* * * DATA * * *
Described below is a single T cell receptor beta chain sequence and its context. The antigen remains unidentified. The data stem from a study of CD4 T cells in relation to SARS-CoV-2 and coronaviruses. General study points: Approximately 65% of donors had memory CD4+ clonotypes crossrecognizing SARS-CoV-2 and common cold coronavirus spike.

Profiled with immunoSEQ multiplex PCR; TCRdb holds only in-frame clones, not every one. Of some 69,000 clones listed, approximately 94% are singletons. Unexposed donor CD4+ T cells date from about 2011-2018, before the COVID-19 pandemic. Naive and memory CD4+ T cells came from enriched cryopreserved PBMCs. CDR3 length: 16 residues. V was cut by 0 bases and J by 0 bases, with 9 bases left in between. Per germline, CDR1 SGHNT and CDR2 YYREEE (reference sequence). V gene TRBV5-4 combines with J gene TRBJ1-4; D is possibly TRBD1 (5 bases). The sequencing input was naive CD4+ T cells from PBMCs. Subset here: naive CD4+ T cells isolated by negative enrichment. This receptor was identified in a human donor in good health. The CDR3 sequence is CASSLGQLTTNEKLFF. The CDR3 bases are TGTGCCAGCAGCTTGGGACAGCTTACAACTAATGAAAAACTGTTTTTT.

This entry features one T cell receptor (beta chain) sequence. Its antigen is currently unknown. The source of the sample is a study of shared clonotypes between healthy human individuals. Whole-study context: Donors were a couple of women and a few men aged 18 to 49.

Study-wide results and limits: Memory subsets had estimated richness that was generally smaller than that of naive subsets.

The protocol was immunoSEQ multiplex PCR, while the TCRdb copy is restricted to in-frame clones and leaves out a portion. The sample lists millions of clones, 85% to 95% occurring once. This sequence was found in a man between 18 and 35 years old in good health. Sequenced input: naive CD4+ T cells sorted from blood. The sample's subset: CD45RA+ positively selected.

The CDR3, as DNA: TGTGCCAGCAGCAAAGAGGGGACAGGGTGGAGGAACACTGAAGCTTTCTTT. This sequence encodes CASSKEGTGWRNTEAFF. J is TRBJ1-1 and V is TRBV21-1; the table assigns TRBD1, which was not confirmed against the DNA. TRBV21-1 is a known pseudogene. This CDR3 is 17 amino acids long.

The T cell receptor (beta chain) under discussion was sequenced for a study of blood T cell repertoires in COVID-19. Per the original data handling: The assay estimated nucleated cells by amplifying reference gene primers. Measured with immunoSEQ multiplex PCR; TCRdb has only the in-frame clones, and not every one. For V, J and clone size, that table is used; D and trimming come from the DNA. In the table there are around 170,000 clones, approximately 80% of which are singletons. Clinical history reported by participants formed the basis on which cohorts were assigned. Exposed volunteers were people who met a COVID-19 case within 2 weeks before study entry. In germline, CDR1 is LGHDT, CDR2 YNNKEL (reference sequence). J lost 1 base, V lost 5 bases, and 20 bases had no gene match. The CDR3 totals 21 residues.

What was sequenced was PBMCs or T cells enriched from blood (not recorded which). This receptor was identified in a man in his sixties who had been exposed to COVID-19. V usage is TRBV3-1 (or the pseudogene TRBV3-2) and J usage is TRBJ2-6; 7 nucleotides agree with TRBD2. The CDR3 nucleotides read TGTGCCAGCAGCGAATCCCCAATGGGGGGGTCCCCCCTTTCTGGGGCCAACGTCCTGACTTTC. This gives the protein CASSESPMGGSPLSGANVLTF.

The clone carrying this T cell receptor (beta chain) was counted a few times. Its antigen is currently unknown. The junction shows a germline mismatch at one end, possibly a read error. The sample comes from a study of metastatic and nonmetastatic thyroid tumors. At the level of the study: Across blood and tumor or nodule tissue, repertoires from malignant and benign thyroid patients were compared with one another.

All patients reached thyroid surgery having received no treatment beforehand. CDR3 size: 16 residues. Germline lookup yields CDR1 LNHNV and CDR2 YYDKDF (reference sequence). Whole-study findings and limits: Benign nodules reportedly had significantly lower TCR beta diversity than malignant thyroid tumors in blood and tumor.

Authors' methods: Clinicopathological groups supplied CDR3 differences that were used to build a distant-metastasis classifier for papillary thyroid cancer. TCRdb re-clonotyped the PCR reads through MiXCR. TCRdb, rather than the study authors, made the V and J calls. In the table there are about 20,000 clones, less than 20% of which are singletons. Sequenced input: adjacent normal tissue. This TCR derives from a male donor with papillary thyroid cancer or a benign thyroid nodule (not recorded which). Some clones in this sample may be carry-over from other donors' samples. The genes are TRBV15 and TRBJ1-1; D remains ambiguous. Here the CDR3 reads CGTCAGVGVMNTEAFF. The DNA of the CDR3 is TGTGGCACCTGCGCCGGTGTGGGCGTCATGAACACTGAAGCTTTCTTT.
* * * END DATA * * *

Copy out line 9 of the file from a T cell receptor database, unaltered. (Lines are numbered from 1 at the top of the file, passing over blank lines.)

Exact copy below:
The clone carrying this T cell receptor (beta chain) was counted a few times. Its antigen is currently unknown. The junction shows a germline mismatch at one end, possibly a read error. The sample comes from a study of metastatic and nonmetastatic thyroid tumors. At the level of the study: Across blood and tumor or nodule tissue, repertoires from malignant and benign thyroid patients were compared with one another.